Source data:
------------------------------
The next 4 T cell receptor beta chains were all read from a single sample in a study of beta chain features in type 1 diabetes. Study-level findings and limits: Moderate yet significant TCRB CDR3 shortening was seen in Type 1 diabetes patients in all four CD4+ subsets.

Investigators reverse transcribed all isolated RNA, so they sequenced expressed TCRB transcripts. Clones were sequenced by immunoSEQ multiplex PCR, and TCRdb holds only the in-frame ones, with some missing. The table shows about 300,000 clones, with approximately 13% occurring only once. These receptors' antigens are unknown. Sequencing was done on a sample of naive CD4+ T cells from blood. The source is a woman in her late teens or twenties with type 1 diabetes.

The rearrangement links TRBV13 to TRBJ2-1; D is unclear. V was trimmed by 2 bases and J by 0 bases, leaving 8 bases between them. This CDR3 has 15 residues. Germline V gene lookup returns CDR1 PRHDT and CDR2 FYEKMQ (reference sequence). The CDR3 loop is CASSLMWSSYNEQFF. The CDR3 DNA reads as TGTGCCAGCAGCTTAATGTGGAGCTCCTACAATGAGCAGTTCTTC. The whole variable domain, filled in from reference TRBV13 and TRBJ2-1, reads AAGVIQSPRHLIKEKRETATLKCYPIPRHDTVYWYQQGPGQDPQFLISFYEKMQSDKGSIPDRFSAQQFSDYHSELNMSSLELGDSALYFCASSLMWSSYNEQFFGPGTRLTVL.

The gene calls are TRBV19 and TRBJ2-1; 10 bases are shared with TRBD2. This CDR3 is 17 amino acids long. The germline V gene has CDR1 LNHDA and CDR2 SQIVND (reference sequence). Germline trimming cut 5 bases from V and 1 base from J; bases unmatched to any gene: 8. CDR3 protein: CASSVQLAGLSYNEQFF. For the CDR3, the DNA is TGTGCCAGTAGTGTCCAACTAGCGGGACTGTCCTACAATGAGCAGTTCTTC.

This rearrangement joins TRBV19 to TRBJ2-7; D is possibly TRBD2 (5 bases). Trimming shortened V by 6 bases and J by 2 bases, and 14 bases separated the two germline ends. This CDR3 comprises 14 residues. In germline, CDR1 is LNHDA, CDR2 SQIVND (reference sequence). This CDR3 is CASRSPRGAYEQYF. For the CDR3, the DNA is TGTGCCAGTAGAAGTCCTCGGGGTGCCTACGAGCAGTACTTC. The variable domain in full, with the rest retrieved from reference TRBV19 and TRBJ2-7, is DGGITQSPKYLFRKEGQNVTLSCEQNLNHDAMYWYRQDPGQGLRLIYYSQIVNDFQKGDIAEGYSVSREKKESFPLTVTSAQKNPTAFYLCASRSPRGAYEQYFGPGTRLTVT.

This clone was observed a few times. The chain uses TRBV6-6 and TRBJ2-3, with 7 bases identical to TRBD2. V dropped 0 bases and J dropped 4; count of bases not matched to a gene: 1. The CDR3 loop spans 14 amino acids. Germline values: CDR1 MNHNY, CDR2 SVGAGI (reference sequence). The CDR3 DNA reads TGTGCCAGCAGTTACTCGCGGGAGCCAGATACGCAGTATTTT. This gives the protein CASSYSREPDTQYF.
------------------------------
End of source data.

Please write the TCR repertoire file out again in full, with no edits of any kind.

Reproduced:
The next 4 T cell receptor beta chains were all read from a single sample in a study of beta chain features in type 1 diabetes. Study-level findings and limits: Moderate yet significant TCRB CDR3 shortening was seen in Type 1 diabetes patients in all four CD4+ subsets.

Investigators reverse transcribed all isolated RNA, so they sequenced expressed TCRB transcripts. Clones were sequenced by immunoSEQ multiplex PCR, and TCRdb holds only the in-frame ones, with some missing. The table shows about 300,000 clones, with approximately 13% occurring only once. These receptors' antigens are unknown. Sequencing was done on a sample of naive CD4+ T cells from blood. The source is a woman in her late teens or twenties with type 1 diabetes.

The rearrangement links TRBV13 to TRBJ2-1; D is unclear. V was trimmed by 2 bases and J by 0 bases, leaving 8 bases between them. This CDR3 has 15 residues. Germline V gene lookup returns CDR1 PRHDT and CDR2 FYEKMQ (reference sequence). The CDR3 loop is CASSLMWSSYNEQFF. The CDR3 DNA reads as TGTGCCAGCAGCTTAATGTGGAGCTCCTACAATGAGCAGTTCTTC. The whole variable domain, filled in from reference TRBV13 and TRBJ2-1, reads AAGVIQSPRHLIKEKRETATLKCYPIPRHDTVYWYQQGPGQDPQFLISFYEKMQSDKGSIPDRFSAQQFSDYHSELNMSSLELGDSALYFCASSLMWSSYNEQFFGPGTRLTVL.

The gene calls are TRBV19 and TRBJ2-1; 10 bases are shared with TRBD2. This CDR3 is 17 amino acids long. The germline V gene has CDR1 LNHDA and CDR2 SQIVND (reference sequence). Germline trimming cut 5 bases from V and 1 base from J; bases unmatched to any gene: 8. CDR3 protein: CASSVQLAGLSYNEQFF. For the CDR3, the DNA is TGTGCCAGTAGTGTCCAACTAGCGGGACTGTCCTACAATGAGCAGTTCTTC.

This rearrangement joins TRBV19 to TRBJ2-7; D is possibly TRBD2 (5 bases). Trimming shortened V by 6 bases and J by 2 bases, and 14 bases separated the two germline ends. This CDR3 comprises 14 residues. In germline, CDR1 is LNHDA, CDR2 SQIVND (reference sequence). This CDR3 is CASRSPRGAYEQYF. For the CDR3, the DNA is TGTGCCAGTAGAAGTCCTCGGGGTGCCTACGAGCAGTACTTC. The variable domain in full, with the rest retrieved from reference TRBV19 and TRBJ2-7, is DGGITQSPKYLFRKEGQNVTLSCEQNLNHDAMYWYRQDPGQGLRLIYYSQIVNDFQKGDIAEGYSVSREKKESFPLTVTSAQKNPTAFYLCASRSPRGAYEQYFGPGTRLTVT.

This clone was observed a few times. The chain uses TRBV6-6 and TRBJ2-3, with 7 bases identical to TRBD2. V dropped 0 bases and J dropped 4; count of bases not matched to a gene: 1. The CDR3 loop spans 14 amino acids. Germline values: CDR1 MNHNY, CDR2 SVGAGI (reference sequence). The CDR3 DNA reads TGTGCCAGCAGTTACTCGCGGGAGCCAGATACGCAGTATTTT. This gives the protein CASSYSREPDTQYF.